This connects to my research probe by showing that the public, to an extent, does have a lack of awareness regarding GM foods and the safety of them. In order to have a better regulatory system and to avoid governments and corporations taking advantage of the profits of GMOs, the people have to become educated about the risks and benefits of GM foods, and push for a better regulatory system.
Zainol, Zinatul, et al. “Mandatory Labelling of Genetically Modified (GM) Foods.” International Environmental Agreements: Politics, Law & Economics 15.2 (2015): 199-216. Galileo at Georgia State University. Web. 27 June 2017.
This publication comes from a peer-reviewed, multidisciplinary journal.
Its purpose is to determine whether a labelling system be used for GM foods.
Thesis: GM foods are “credence goods” and they may have health hazards that we are unaware of yet due to the present scientific knowledge of them, therefore they should be labeled. Arguments against GM labelling only consist of economic reasons and refuse to acknowledge the potential health risks associated with them. The argument is supported with references to Malaysia’s and the European Union’s mandatory labelling system, and the United States’ and Canada’s voluntary labelling system to compare the success of both sides. The article also includes evidence of genetic modification and the development of GM foods in the past three decades. The authors consider the opposing arguments at present regarding GM labelling and uses the evidence and references listed above to analyze those opinions.
Logos is riddled throughout the article. It contains mostly facts about the history of GM food processing and statistics such as: “13.3 million farmers in 25 countries were involved in cultivating various GM crops” (201). A section in the article focuses more on ethos which offers a historical account of past labelling laws which helped shed light on the present labelling debate. Some pathos is used to show how absurd some of the opposing arguments can be: “Even more disturbing is MacDonald and Whellams’ further assertion that consumers have no right to know what they are taking as food” (207).
This connects to my research probe because it shows why nations such as the United States have a voluntary GM food labelling system. Much of the reasons are purely economic and have nothing to do with consumer safety (which I believe is the number one priority) such as:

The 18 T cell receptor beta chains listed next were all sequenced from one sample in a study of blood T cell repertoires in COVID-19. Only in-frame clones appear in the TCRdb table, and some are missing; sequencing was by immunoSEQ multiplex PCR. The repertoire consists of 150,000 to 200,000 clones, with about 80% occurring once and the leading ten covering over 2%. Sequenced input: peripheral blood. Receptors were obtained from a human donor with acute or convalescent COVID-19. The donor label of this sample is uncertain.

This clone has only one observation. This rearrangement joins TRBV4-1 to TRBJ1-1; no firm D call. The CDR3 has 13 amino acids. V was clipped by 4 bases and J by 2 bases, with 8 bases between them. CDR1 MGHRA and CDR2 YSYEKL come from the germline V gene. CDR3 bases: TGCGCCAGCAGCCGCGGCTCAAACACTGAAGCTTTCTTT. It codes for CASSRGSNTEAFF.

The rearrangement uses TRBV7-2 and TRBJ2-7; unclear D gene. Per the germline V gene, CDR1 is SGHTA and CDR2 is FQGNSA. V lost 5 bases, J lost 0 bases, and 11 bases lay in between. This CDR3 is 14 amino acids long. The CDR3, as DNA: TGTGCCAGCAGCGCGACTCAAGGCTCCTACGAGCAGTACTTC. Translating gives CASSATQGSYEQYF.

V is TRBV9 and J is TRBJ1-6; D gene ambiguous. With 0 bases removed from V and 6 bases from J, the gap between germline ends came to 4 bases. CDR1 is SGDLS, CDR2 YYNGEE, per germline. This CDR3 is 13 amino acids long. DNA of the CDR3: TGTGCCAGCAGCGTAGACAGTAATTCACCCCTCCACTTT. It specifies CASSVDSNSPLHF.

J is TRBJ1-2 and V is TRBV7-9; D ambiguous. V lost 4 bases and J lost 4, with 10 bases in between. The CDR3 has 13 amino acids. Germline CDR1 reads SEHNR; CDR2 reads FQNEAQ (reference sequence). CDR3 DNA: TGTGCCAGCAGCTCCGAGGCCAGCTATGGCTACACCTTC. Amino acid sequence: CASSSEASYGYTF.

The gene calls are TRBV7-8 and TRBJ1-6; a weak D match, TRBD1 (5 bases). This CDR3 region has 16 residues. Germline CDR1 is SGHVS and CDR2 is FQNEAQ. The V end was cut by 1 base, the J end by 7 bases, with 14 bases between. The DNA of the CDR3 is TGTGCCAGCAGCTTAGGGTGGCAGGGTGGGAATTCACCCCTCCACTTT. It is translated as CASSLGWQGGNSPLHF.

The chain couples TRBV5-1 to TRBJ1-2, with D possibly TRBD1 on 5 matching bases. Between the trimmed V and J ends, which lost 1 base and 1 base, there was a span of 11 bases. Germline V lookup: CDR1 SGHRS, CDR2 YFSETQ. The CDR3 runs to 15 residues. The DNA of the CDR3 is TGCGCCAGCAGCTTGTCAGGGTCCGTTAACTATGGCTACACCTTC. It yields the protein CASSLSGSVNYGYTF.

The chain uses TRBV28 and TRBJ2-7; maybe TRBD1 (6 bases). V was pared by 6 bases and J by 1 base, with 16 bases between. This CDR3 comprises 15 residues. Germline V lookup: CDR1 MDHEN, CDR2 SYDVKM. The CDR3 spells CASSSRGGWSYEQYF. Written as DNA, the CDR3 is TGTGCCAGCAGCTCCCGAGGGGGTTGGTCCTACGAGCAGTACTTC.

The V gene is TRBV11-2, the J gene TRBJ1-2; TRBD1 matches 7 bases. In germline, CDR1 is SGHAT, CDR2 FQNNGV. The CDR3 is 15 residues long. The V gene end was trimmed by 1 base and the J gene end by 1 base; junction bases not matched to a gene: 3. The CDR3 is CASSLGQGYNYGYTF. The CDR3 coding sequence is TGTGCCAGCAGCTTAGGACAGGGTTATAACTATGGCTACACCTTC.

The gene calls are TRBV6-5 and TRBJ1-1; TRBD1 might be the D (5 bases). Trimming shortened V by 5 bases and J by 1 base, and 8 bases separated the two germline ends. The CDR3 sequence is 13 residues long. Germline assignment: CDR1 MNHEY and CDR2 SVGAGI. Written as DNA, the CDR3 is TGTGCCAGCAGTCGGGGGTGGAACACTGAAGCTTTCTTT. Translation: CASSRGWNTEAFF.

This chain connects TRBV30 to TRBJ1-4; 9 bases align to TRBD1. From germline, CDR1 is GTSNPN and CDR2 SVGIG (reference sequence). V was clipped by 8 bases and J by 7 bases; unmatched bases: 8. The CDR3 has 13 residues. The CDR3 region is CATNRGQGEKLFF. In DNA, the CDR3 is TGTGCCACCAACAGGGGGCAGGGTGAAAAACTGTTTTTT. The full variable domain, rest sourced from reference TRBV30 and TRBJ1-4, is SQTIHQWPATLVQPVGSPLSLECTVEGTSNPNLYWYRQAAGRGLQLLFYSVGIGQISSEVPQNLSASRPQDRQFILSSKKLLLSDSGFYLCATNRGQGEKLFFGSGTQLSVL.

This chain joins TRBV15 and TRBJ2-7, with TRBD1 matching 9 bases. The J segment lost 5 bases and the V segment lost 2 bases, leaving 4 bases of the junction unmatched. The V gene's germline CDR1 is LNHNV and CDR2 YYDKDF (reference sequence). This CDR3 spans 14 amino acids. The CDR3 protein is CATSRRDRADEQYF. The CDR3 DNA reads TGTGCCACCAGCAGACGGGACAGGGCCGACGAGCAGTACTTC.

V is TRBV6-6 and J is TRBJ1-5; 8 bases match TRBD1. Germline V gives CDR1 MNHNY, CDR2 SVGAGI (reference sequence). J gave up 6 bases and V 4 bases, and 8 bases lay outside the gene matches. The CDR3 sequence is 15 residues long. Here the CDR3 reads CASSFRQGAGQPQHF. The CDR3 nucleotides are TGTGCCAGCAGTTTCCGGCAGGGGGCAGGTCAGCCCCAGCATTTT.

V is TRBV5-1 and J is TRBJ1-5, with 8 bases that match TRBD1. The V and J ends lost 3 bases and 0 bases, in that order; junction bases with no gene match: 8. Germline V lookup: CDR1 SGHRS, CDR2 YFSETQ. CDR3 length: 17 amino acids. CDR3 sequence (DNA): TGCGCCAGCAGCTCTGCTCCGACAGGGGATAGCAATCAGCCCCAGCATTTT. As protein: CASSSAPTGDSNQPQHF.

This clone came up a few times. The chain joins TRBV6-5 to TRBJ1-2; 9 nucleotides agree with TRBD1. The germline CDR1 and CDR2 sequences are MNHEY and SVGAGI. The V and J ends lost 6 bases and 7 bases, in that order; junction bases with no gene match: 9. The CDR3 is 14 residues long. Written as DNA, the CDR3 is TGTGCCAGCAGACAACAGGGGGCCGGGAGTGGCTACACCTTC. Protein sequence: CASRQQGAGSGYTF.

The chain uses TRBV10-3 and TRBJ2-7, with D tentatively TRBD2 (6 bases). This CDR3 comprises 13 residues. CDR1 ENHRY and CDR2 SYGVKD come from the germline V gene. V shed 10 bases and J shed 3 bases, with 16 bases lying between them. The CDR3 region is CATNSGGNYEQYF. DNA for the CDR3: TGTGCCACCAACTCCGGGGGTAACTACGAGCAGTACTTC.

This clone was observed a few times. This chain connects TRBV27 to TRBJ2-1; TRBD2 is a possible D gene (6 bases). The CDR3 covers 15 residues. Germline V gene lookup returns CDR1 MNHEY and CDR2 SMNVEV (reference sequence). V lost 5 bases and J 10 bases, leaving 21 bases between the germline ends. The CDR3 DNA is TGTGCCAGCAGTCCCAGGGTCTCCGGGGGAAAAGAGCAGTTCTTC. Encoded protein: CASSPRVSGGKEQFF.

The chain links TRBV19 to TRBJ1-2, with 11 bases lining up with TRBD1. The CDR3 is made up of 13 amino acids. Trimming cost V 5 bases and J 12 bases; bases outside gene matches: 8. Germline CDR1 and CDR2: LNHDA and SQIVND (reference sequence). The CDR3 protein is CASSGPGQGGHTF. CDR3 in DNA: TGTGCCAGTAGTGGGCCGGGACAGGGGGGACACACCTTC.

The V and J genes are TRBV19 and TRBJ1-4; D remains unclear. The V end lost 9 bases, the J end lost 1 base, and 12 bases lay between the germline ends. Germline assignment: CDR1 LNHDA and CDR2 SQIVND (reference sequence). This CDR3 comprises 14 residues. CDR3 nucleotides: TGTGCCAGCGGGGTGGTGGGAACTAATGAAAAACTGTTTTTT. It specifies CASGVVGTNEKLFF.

- Segregating GM foods from natural ones would be too complex and costly (different storage, processing, etc).
- Mandatory labelling needs accurate tracking which will increase costs and decrease profits.
- Some argue consumers do not care about food labels.
The article concludes that doubts continue to surround the claim that GM foods are as safe as their natural counterparts. It is described that GM foods can have benefits, but modern biotechnology should be used to not only address those benefits but to also include the hazards that research has yet to find. Labelling GM foods would be a great step towards that approach.
Wadyka, Sally. “DON’T Eat THIS or ELSE…” Yoga Journal Sept. 2015: 63-69. Print.
This publication comes from a magazine.
It’s purpose is to discuss the harmful effects that foods such as rice, GMOs and carrageenan have on human health.
Thesis: Though there is no evidence that suggests that GMOs are harmful to human health, it is best to limit your exposure to them as much as possible. The only GE crops that are being commercially sold in the United States are soy, corn, sugar beets, alfalfa, papaya, canola, cotton and some amounts of summer squash. However, because majority of the processed foods contain some form of soy or corn in it, it is estimated that about 60 to 70 percent of those foods have genetically modified material. Opponents of GMOs are concerned with the pesticide RoundUp being used on GM crops, because it could be a possible carcinogen and harmful to human health. Other critics say that using RoundUp has given rise to pesticide-resistant superweeds, which can cause environmental issues.